Comment Was this review helpful to you? Yes No Sending feedback...
Thank you for your feedback. If this review is inappropriate, please let us know.
Sorry, we failed to record your vote. Please try again
43 of 44 people found the following review helpful By Sam Maverick on August 9, 2001
Format: Paperback
Professor Olson describes a wide range of social/economic structures and processes (unions, big government, high and rising taxes, regulation, monopolies, etc.) that characterize most economies but more so the aging economies of Western Europe (This book was written before the unification of eastern and western Europe). He then proceeds to show us what these all have in common: They each, together and with time, contribute in increasingly slowing down and stifling a nation's economy. Reading this book leads one to see that the USA is also involved in a similar progression, albeit at an earlier stage. I first read this book as an Economics student about 15 years ago. I enjoyed it tremendously. I also learned from it. His clear and powerful conveyance of concepts have kept the ideas with me. He explains the economics simply yet completely. One need not have studied Economics to follow him. I highly recommend this book. Even though the author's forescast is gloomy, his book is brilliant. Sherry S.
Comment Was this review helpful to you? Yes No Sending feedback...
Thank you for your feedback. If this review is inappropriate, please let us know.
Sorry, we failed to record your vote. Please try again
23 of 23 people found the following review helpful By Matthew P. Arsenault on March 11, 2007
Format: Paperback Verified Purchase
Olson seeks to explain why some nations achieve high rates of economic growth while others suffer bouts of stagflation. He contends that the number and strength of "distributional coalitions," coupled with the length of economic and political stability will influence a nation's rate of economic growth. As such, Olson's hypothesis is two fold. First, Olson argues that states with lower levels of "distributional coalitions" often have higher rates of economic growth. Second, states which have experienced prolonged periods of disorder or armed conflict will have lower numbers of interest-group, or collusion organizations.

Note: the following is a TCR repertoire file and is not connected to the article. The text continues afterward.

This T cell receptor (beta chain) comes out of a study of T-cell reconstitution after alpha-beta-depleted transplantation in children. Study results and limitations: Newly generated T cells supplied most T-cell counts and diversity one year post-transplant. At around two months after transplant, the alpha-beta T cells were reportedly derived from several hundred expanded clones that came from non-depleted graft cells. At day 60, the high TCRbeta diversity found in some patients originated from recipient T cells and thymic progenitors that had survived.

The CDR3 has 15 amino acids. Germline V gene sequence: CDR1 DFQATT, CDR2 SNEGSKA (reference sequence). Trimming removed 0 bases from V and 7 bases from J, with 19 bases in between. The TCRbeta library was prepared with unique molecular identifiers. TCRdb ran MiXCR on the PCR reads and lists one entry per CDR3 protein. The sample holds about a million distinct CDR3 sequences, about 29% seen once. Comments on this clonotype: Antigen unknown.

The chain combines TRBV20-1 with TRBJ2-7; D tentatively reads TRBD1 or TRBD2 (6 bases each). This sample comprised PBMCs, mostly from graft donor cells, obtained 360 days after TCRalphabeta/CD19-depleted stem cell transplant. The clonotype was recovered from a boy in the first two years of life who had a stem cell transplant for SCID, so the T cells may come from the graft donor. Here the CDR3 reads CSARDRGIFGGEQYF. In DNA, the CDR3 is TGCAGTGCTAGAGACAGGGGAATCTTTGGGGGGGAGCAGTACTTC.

Olson's explanation builds upon his early work in The Logic of Collective Action, which holds that "...large groups, at least if they are composed of rational individuals, will not act in their group interest" (18). Rather, the rational actor will seek to further his or her self-interest, and will subsequently free-ride when possible. Olson expands the scope of this logic to encompass not only the rationality of the individual, but the rationality of the firm in explaining The Rise and Decline of Nations.

As the power of the firm expands, the firm seeks to maximize its own utility at the expense of a societal common good. In order to simplify a complex argument, we can think of Olson's theory in this way. An organization or firm will not expend its energy to create a benefit to society writ large, as it, and its members, will only receive a fragment of that benefit in relation to the costs incurred. On the other hand, if the same firm seeks to maximize its utility, it will seek to obtain a larger slice of the social "pie." In so doing, it may lower the benefits of society as a whole, but will significantly expand its own gain and that of its members.